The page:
Peacemakers Rock the Boat: Preaching Catherine of Siena

Such assurance of God's worth and work in her soul inspired Catherine to enter passionately into human misery and political strife; not for any personal fame or benefit, but for the sake of Christ her peacemaker. Catherine said, "God has loved us without being loved by us . . . We are bound to Him, and not He to us, because before He was loved, He loved us . . . Thus God demands that as He has loved us without any second thoughts, so He should be loved by us. In what way can we do this? . . . I tell you, through a means which he has established, by which we can love Him freely . . . that is, we can be useful, not to Him—which is impossible—but to our neighbor . . . To show the love that we have for Him, we ought to serve and love every creature and extend our charity to good and bad—as much to one who does us ill and criticizes us as to one who serves us. For, God's charity extends over the just and over sinners."

"She seeks no recompense either from me or from others," Catherine heard God say, "because she is stripped of any mercenary love, of any loving me for her own profit. She is clothed in perfect light, and loves me sincerely without any other concern than the glory and praise of my name. She does not serve me for her own pleasure, or her neighbors for her own profit, but only for love . . . [For] if anyone serves me, it is I who have given that person the will and the inclination, the power and the knowledge to be able to do it."

Far from tranquil seas and smooth sailing, Catherine saw the horrific blood and cross of Christ as emblematic of God's peace and love for sinners. "Nails were not enough to hold God-and-man nailed and fastened on the Cross," she wrote, "love held Him there." The church and the Christian life therefore must be patterned after the Cross. Followers of Christ ride a rocking boat, a via dolorosa or way of grief and pain. But we suffer not because of public scandal or vice, but because we hold to the Word of God, preach it, love it and live it—which inevitably rocks the boats of others. In the tenor of St. Catherine, Dietrich Bonhoeffer once wrote, "Where the world exploits, [the Christian] will dispossess himself, and where the world oppresses, he will stoop down and raise up the oppressed. If the world refuses justice, the Christian will pursue mercy, and if the world takes refuge in lies, he will open his mouth for the dumb, and bear testimony to the truth . . . [on behalf of] Jew or Greek, bond or free, strong or weak, noble or base."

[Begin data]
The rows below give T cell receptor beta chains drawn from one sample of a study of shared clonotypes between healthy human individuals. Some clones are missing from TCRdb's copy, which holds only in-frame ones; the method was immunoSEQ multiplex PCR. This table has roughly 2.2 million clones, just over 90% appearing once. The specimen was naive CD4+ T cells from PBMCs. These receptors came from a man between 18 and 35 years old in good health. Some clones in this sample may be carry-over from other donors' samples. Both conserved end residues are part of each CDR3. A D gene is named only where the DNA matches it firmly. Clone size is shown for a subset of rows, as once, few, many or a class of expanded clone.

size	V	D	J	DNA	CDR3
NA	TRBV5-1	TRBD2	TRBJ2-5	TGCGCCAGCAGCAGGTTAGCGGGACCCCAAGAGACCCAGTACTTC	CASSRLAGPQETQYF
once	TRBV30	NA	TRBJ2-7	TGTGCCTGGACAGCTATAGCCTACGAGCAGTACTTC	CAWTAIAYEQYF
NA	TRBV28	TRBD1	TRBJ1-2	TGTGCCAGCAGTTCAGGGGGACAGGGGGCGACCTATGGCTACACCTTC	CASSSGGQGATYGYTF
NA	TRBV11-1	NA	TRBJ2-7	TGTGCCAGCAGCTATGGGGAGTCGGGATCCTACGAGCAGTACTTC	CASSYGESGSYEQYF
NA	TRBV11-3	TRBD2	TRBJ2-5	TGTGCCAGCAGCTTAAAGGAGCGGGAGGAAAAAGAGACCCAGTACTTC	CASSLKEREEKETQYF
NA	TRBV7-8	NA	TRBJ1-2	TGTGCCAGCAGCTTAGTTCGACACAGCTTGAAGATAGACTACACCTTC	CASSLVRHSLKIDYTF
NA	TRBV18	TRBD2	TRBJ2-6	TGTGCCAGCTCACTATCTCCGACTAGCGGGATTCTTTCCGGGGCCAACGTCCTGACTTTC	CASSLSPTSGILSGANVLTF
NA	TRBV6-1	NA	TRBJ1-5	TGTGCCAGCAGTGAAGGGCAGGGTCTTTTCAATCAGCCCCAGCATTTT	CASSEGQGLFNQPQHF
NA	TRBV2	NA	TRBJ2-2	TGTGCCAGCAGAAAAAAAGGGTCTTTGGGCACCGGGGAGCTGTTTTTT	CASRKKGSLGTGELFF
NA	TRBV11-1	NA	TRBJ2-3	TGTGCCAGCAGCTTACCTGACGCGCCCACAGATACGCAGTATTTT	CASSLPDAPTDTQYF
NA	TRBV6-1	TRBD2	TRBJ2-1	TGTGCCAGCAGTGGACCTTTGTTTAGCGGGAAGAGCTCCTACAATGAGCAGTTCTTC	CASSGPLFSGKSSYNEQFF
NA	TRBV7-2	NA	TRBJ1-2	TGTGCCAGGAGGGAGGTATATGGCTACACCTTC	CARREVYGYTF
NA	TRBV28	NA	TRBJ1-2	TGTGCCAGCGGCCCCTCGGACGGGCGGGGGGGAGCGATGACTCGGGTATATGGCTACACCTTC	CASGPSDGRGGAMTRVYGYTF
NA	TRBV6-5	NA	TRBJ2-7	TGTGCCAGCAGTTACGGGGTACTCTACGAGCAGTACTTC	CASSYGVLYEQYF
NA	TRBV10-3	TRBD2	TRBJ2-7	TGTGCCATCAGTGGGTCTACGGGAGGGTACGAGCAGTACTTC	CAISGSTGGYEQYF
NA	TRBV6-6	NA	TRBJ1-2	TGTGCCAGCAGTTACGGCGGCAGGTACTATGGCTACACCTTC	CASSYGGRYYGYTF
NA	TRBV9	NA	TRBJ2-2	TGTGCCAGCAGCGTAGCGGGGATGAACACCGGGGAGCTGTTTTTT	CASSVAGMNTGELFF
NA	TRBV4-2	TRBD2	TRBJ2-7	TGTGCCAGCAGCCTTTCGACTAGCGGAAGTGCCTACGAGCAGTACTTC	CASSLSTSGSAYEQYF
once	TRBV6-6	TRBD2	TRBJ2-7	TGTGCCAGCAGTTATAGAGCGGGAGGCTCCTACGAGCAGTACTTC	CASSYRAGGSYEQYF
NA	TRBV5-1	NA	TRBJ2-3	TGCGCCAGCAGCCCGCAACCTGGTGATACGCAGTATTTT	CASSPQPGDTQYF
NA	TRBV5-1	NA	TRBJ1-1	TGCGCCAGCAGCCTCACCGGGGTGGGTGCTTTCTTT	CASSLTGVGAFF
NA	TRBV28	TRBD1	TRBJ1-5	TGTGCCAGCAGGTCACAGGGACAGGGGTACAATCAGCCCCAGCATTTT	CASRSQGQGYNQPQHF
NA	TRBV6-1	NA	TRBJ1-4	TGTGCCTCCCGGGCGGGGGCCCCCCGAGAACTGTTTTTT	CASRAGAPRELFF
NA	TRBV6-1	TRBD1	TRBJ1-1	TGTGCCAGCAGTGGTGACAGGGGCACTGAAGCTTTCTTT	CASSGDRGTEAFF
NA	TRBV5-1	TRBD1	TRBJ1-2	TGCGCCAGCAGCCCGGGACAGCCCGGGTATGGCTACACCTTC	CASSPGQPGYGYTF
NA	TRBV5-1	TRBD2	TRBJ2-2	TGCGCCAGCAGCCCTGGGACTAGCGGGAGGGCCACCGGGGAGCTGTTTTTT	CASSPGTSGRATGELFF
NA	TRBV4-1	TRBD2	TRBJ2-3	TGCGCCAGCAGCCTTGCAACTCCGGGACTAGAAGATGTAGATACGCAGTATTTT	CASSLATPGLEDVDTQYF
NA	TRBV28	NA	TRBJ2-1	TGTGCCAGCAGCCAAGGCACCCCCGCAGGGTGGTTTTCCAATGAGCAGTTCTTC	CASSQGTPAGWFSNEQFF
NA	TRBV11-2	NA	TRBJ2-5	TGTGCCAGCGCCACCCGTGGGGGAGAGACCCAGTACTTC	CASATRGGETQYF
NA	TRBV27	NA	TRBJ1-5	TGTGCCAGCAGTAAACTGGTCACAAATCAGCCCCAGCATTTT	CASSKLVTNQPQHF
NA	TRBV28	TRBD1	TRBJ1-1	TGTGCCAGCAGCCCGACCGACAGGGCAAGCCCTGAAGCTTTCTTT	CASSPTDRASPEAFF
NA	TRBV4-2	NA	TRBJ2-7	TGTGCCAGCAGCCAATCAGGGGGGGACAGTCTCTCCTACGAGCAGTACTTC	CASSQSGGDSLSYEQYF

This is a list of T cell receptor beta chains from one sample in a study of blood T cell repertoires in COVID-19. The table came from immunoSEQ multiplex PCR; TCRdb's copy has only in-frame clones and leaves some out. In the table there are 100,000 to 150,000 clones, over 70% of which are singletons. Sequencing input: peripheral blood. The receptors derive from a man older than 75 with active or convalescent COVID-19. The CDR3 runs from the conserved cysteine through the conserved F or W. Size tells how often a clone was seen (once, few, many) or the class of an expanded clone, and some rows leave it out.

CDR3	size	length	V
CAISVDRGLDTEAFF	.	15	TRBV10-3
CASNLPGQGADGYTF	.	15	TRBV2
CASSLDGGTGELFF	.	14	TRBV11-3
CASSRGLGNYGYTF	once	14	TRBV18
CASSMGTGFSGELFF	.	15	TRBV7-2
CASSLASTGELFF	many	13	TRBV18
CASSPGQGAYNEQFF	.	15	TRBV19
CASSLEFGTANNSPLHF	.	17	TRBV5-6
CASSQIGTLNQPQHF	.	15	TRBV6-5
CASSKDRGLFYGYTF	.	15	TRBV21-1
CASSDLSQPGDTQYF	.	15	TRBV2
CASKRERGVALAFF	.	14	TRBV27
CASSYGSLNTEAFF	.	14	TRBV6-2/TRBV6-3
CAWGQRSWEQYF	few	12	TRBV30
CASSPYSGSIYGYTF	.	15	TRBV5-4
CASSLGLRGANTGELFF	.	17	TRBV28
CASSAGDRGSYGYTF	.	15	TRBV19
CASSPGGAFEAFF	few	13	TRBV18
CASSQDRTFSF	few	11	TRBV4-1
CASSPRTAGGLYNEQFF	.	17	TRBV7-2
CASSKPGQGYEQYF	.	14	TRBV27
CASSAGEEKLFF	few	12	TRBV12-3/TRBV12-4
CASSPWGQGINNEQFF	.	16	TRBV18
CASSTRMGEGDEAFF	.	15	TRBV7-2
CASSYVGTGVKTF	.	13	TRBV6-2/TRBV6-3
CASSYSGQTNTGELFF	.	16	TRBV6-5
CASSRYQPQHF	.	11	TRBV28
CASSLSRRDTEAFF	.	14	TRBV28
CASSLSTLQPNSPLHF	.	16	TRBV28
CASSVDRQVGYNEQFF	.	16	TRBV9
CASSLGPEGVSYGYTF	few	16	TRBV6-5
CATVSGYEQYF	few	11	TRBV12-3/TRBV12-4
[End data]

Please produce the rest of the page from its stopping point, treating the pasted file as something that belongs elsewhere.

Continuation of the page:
Around the same time as Bonhoeffer, another Christian reminiscent of Catherine named Clarence Jordan once said, "Faith is life lived in scorn of the consequences." Intent on loving his neighbors, Clarence Jordan with his wife and friends founded Koinonia Farms, a Christian cooperative in southern Georgia modeled after the Acts church. It was the birthplace of Habitat for Humanity and continues strong to this day. The cooperative was designed to keep poor farmers from going broke and migrating to the inevitable poverty and oppression of big cities. The farm would have received a foundation grant for its start-up work in 1942 except that Jordan, a white man, was determined to have black farmers work alongside white farmers for equal pay. In the rural south of the mid-20th century, you just didn't do that. Jordan's farm buildings were shot at by angry gunmen, his roadside fruit stand bombed, the community members threatened, and an economic boycott was mounted against them. Yet they refused to be deterred.

However, nearly depleted of funding in his battle against poverty and racism, Jordan turned to his brother, a successful lawyer in a nearby town for some help. After a long but futile conversation, an exasperated Clarence Jordan finally said, "Brother, you and I walked down the same aisle as kids, at the same time in the same Baptist church, and both said 'yes' when the preacher asked if we wanted to give our hearts to Jesus and follow him." His brother replied, "I want to follow Jesus, but I'm not looking to make any trouble." "Well," Clarence replied, "then why don't you go back to that church and inform the congregation that what you meant to say was that you admire Jesus, not that you want to follow him." For many, faith is merely admiration. Safe. From a distance. Nobody else needing to know. Tranquil flatwater. Serene. No trouble.

"Why are you so afraid?" Jesus asked. "Do you still have no faith? I'm here in the boat with you, aren't I?" Faith in Jesus is marked by blood and a cross. The peace God has made with us by that cross compels us to be peacemakers, which sometimes means being boat rockers. Ours is a passionate peacemaking that irrepressibly grows out of passionate devotion to Jesus.

"O eternal God, light surpassing all other light because all light comes forth from you!" Catherine sang, "O fire surpassing every fire because you alone are the fire that burns without consuming! You consume whatever sin and selfishness you find in the soul, yet your consuming does not distress the soul but fattens her with insatiable love, for though you satisfy her, she is never sated but longs for you constantly. The more she possesses you the more she seeks you, and the more she seeks and desires you the more she finds and enjoys you, high eternal fire, canyon full of charity!"

3/7/2011 5:00:00 AM
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    About Daniel Harrell
    Daniel M. Harrell is Senior Minister of The Colonial Church, Edina, MN and author of How To Be Perfect: One Church's Audacious Experiment in Living the Old Testament Book of Leviticus (FaithWords, 2011). Follow him via Twitter, Facebook, or at his blog and website.